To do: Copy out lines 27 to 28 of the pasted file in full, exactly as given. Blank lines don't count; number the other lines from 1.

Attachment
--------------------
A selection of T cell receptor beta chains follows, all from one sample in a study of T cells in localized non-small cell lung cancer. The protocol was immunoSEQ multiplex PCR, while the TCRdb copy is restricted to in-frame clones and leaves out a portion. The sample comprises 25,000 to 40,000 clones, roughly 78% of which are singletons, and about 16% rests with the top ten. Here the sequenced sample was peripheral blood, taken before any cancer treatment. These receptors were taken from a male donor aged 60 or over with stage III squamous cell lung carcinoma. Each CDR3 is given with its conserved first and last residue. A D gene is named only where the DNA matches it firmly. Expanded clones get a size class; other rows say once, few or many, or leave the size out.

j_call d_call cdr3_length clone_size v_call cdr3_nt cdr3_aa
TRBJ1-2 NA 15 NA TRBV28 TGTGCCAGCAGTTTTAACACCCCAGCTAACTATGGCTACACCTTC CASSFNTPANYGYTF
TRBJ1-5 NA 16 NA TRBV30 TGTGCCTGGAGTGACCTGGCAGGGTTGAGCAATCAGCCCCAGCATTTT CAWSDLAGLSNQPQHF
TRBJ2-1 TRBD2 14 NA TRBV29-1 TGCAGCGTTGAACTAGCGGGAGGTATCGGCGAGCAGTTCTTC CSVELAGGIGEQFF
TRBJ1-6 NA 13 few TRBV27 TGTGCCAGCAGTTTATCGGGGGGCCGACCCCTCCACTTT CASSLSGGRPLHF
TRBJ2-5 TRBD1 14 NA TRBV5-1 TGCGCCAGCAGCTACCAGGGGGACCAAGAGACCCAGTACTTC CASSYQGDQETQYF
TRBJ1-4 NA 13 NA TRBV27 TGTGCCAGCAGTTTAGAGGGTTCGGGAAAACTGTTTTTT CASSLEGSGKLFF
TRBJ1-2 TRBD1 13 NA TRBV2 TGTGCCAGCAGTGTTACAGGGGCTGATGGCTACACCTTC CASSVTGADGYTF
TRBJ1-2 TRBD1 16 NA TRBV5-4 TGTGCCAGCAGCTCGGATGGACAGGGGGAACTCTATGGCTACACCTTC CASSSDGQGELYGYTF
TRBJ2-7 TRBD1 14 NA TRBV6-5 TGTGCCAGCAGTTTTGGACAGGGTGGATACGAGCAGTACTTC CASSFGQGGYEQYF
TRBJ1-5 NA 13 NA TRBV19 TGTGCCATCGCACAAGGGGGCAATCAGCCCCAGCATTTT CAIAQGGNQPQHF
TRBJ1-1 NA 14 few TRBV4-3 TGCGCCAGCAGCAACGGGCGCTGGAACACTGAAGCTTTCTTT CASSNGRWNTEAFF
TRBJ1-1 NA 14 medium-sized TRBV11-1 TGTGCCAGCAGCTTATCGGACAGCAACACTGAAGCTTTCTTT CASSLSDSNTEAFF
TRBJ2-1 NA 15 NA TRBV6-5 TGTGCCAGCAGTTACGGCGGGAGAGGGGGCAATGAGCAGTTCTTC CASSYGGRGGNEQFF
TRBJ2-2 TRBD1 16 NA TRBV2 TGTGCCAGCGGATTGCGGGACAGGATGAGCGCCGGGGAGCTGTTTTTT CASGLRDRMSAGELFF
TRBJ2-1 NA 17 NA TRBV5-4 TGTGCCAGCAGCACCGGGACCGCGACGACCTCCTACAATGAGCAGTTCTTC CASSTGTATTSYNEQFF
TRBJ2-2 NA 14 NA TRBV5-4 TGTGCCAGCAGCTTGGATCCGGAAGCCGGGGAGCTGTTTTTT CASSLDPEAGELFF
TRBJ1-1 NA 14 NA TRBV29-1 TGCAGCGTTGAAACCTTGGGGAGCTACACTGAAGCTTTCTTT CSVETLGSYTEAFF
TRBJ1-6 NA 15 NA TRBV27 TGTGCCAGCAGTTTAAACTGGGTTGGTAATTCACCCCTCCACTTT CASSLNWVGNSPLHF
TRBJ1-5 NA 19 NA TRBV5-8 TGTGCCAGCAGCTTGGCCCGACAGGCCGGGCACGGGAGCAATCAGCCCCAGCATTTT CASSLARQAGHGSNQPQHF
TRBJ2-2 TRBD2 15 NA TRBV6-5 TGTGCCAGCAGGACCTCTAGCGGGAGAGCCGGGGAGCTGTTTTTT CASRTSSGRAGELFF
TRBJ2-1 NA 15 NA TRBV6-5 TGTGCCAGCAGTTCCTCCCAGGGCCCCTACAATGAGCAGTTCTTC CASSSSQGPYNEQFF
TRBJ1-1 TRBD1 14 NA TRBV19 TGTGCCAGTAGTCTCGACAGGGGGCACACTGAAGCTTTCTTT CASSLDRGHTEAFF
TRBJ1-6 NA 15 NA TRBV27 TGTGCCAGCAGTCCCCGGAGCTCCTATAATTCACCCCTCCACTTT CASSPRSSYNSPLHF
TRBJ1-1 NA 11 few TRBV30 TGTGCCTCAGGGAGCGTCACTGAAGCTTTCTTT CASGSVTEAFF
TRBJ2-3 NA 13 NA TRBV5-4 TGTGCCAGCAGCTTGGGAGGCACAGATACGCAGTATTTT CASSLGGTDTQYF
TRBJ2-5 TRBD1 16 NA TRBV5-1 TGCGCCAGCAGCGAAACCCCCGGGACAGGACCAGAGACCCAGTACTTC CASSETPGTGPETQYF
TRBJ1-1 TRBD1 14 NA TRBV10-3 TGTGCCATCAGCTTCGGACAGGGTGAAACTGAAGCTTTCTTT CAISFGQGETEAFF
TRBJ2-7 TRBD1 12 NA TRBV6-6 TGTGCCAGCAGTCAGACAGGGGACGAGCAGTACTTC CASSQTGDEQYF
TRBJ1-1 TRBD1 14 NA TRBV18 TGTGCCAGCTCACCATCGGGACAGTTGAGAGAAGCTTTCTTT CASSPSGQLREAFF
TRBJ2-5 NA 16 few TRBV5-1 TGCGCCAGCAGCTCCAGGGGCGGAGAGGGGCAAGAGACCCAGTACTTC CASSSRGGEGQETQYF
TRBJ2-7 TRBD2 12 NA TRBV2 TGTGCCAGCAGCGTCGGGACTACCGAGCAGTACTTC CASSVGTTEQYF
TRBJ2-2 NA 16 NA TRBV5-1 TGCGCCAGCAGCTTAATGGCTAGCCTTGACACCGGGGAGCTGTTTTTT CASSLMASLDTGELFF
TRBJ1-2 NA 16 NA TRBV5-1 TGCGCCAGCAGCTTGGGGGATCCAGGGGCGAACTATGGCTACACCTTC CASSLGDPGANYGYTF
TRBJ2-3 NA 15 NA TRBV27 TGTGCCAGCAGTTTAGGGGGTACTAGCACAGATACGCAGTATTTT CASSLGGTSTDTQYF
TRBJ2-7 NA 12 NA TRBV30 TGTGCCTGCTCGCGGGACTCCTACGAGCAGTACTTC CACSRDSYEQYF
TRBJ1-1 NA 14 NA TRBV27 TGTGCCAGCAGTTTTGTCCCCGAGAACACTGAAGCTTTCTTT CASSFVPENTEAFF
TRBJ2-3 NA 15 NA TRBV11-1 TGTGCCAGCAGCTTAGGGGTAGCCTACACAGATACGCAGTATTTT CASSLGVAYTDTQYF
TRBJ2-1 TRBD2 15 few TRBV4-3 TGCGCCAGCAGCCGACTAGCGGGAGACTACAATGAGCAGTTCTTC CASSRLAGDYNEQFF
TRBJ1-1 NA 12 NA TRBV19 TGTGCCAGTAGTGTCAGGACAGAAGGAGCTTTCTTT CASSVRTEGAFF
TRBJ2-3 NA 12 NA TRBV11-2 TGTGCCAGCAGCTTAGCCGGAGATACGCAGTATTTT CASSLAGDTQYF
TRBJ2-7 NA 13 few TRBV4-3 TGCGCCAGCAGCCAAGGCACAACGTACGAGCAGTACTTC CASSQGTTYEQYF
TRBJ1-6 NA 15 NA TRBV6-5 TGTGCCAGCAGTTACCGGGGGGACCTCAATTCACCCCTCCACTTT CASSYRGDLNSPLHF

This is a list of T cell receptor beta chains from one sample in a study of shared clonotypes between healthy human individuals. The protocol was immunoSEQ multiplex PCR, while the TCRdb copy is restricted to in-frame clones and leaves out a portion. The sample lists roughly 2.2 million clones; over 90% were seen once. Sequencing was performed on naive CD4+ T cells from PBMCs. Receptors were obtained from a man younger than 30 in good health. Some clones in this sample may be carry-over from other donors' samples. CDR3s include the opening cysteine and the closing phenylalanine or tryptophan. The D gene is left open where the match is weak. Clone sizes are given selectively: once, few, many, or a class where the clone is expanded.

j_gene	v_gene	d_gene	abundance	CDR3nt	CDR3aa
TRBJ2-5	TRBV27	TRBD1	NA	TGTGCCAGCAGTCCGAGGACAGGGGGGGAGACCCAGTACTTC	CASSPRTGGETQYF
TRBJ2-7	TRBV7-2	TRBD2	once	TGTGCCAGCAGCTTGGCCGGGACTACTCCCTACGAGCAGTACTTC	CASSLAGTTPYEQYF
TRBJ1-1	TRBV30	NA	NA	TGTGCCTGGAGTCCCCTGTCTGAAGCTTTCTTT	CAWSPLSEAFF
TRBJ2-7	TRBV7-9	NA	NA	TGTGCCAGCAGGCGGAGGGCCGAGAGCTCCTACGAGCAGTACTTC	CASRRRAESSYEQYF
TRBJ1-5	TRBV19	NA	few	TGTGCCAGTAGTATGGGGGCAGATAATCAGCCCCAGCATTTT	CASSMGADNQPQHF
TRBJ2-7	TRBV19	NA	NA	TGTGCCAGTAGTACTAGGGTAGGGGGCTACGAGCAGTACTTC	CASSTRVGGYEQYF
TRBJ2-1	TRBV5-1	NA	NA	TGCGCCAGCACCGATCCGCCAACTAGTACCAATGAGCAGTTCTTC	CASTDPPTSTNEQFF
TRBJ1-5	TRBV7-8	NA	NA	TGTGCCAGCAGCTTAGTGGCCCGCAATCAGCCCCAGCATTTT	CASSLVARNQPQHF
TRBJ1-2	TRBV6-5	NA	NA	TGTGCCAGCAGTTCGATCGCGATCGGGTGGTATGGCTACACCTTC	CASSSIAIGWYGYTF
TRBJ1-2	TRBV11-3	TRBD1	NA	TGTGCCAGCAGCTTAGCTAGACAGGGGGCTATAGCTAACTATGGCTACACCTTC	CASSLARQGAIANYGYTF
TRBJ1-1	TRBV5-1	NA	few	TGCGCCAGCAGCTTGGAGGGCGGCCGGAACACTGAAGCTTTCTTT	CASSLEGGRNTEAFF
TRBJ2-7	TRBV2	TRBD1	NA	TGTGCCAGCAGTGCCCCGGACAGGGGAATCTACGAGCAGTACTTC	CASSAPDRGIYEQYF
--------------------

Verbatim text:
TRBJ2-3 NA 13 NA TRBV5-4 TGTGCCAGCAGCTTGGGAGGCACAGATACGCAGTATTTT CASSLGGTDTQYF
TRBJ2-5 TRBD1 16 NA TRBV5-1 TGCGCCAGCAGCGAAACCCCCGGGACAGGACCAGAGACCCAGTACTTC CASSETPGTGPETQYF